People often see the Industrial IoT (IIoT) in a narrow view, namely the ability to increase efficiency, productivity, and cost savings. While that’s true, it’s a limited list of benefits based on one’s understanding of connectivity, data, and information to influence behavior. There are several ways to lead organizational change, and it all depends on one’s role and how they view their role in the organization.
As an example, this month I spoke at a NORA (National Oil Recyclers Association) Environmental, Health & Safety workshop. NORA represents the leading liquid recycling companies in used oil, antifreeze, oil filters and absorbents, parts cleaning, wastewater, and chemicals. Its primary mission has been aiding in the development of the EPA’s used oil management standards, including avoiding the damaging hazardous waste designation for used oil. This wasn’t my typical audience for IoT discussions, so I had to think about presenting information in a way that would be valuable for the audience. As such, I took a lot away from that preparation process and from my interactions with the attendees.
Again, the common theme is productivity in the process industry or discrete manufacturing, and the machines running smoothly and efficiently and overall productivity is the goal. However, there are many incidents where we aren’t moving from good productivity to better, we’re looking at serious catastrophic events.
Figures 1 through 5 illustrate how modern technology and measurement can avoid serious issues related to pumps, fans, and motors. Specifically, you can add continuous monitoring for bearing fault detection by measuring peak acceleration of the bearing as well as overall vibration, temperature, and humidity on rotating machines. That continuous monitoring will provide the data and insight for 30 to 90 days to lead preemptive action ahead of unplanned maintenance. Realize we can’t all put in new machines, but rather need to implement these solutions as IIoT bolt-on additions to existing equipment. I’d further argue that there’s a need to monitor essential assets as a reliability program, not only the critical assets integrated into a PLC.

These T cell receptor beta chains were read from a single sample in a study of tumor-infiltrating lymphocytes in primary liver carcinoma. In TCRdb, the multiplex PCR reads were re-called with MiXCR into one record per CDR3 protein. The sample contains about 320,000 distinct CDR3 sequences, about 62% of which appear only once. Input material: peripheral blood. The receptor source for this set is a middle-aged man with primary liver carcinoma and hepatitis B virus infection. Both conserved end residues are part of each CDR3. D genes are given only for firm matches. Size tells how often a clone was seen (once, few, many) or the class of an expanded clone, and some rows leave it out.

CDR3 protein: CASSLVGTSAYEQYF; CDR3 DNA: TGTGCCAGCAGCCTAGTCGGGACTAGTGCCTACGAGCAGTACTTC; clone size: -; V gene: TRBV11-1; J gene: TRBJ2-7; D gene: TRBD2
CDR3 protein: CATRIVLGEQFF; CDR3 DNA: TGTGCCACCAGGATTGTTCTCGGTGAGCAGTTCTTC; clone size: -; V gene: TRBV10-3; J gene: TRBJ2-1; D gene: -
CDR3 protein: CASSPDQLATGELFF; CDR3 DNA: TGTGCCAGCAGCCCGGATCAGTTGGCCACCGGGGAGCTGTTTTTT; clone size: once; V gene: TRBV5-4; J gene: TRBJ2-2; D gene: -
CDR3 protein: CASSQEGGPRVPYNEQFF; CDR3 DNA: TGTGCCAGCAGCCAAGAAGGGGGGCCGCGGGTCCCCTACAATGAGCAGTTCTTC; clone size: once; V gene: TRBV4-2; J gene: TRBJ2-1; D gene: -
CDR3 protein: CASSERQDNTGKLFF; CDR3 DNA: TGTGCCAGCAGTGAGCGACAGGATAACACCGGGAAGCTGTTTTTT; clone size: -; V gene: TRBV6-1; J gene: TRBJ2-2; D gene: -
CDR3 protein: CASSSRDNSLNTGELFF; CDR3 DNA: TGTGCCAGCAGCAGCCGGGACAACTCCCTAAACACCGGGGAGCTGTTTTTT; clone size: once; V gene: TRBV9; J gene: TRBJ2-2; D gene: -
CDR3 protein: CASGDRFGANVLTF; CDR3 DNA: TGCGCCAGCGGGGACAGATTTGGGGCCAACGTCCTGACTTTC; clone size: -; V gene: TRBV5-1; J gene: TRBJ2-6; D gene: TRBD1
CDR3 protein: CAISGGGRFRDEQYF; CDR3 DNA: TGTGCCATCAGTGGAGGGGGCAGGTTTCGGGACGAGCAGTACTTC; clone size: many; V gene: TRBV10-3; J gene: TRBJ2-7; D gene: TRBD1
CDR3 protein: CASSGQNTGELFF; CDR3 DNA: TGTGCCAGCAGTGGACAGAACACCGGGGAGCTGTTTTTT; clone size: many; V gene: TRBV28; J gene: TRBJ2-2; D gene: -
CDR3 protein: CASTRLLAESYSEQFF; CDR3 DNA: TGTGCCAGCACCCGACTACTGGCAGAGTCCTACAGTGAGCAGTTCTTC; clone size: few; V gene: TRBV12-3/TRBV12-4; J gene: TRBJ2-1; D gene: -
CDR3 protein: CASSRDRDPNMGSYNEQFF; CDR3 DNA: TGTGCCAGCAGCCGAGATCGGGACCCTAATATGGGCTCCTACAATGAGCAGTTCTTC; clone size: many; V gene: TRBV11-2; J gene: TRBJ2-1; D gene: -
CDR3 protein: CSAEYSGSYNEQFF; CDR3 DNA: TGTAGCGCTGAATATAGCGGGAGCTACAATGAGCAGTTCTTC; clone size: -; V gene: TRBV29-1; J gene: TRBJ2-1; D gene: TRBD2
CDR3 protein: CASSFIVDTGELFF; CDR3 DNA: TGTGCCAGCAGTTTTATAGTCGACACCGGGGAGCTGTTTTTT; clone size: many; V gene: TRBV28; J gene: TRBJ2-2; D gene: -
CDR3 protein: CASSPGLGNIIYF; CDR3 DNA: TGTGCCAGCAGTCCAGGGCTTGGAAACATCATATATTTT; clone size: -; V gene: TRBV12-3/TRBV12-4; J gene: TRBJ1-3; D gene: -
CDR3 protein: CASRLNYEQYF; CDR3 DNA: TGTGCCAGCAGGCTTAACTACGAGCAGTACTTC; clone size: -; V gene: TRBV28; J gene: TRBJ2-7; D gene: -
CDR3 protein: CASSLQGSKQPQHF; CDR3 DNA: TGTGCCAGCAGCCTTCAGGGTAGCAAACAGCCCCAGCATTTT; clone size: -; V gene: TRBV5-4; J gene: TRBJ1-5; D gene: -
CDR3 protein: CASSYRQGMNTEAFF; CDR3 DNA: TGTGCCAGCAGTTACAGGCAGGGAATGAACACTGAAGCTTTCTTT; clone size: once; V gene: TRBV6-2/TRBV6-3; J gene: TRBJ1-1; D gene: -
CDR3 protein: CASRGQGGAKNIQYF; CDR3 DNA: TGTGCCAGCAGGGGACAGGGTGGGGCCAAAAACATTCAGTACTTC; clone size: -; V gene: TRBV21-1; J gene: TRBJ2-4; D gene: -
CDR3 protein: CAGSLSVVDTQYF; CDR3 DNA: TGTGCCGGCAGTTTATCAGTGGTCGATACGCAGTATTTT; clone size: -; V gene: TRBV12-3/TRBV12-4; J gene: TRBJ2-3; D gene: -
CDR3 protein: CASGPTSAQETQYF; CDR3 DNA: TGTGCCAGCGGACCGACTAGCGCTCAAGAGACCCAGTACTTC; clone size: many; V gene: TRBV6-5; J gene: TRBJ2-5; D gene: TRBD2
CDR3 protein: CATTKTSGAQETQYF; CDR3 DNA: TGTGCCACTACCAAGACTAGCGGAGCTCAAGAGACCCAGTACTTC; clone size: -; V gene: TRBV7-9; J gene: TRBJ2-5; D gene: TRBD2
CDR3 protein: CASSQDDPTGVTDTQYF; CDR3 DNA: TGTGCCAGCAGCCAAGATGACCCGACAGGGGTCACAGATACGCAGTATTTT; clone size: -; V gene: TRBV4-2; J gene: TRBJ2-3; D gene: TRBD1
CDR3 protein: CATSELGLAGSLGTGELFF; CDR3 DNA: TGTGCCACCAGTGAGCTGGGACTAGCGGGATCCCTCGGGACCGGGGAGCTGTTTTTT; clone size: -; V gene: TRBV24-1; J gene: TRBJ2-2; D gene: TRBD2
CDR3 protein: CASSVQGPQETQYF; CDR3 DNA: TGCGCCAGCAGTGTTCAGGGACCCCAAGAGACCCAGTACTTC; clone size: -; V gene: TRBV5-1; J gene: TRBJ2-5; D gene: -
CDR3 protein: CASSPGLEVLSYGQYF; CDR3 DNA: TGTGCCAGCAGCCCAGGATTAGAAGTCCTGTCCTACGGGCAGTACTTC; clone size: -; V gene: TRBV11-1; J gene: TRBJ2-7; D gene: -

1. A pump seal leak can result in a vapor cloud and fire.
2. Shown is a vibration study at a gas plant simulating the root cause in a weld break and release of compressed gas.
3. The figure illustrates chronic lubrication failure causing repeat fires on a DDG dryer fan at an ethanol plant.
4. Pictured is long-term fan imbalance causing looseness and leading to failure and safety risks.
5. Here a Biomass boiler where solids fuel silo blew its lid off. The cause was a failed bearing which ignited the explosive dust.
One area of commonality I found across every industrial company is that they want and need safety improvements, as fewer injuries leads to better productivity, lower costs, and higher morale. The idea of embracing the productivity measurement of manufacturing processes through the safety and reliability lens is relatively new, but studies clearly show that as the OEE (operational equipment efficiency) goes up, safety incidents go down, as seen in Figure 6. Machines often cause injuries when they malfunction, thus, proactive maintenance or further predictive maintenance is enabled by things like condition monitoring and bearing fault detection in rotating equipment like pumps, fans, and motors.
Further studies also show that the largest single cause of plant incidents is mechanical failure. However, operators lack the feedback to know they’re abusing the machinery. In the past, the technology needed to understand what was happening inside the machine continuously either wasn’t available or was cost prohibitive. A forward-thinking maintenance manager could utilize a vibration analyst or service technician with advanced diagnostics to determine root cause or keep the plant running on a point by point basis. Now today, with IIoT sensors and analytics, continuous condition monitoring is available in a cost-effective manner to have information flowing in real-time to further enhance productivity, efficiency, health, and safety.
Figure 7 illustrates how productivity, reliability, and safety are related. The more predictive and automated an organization becomes, the lower the maintenance costs; higher visibility also translates into worker safety.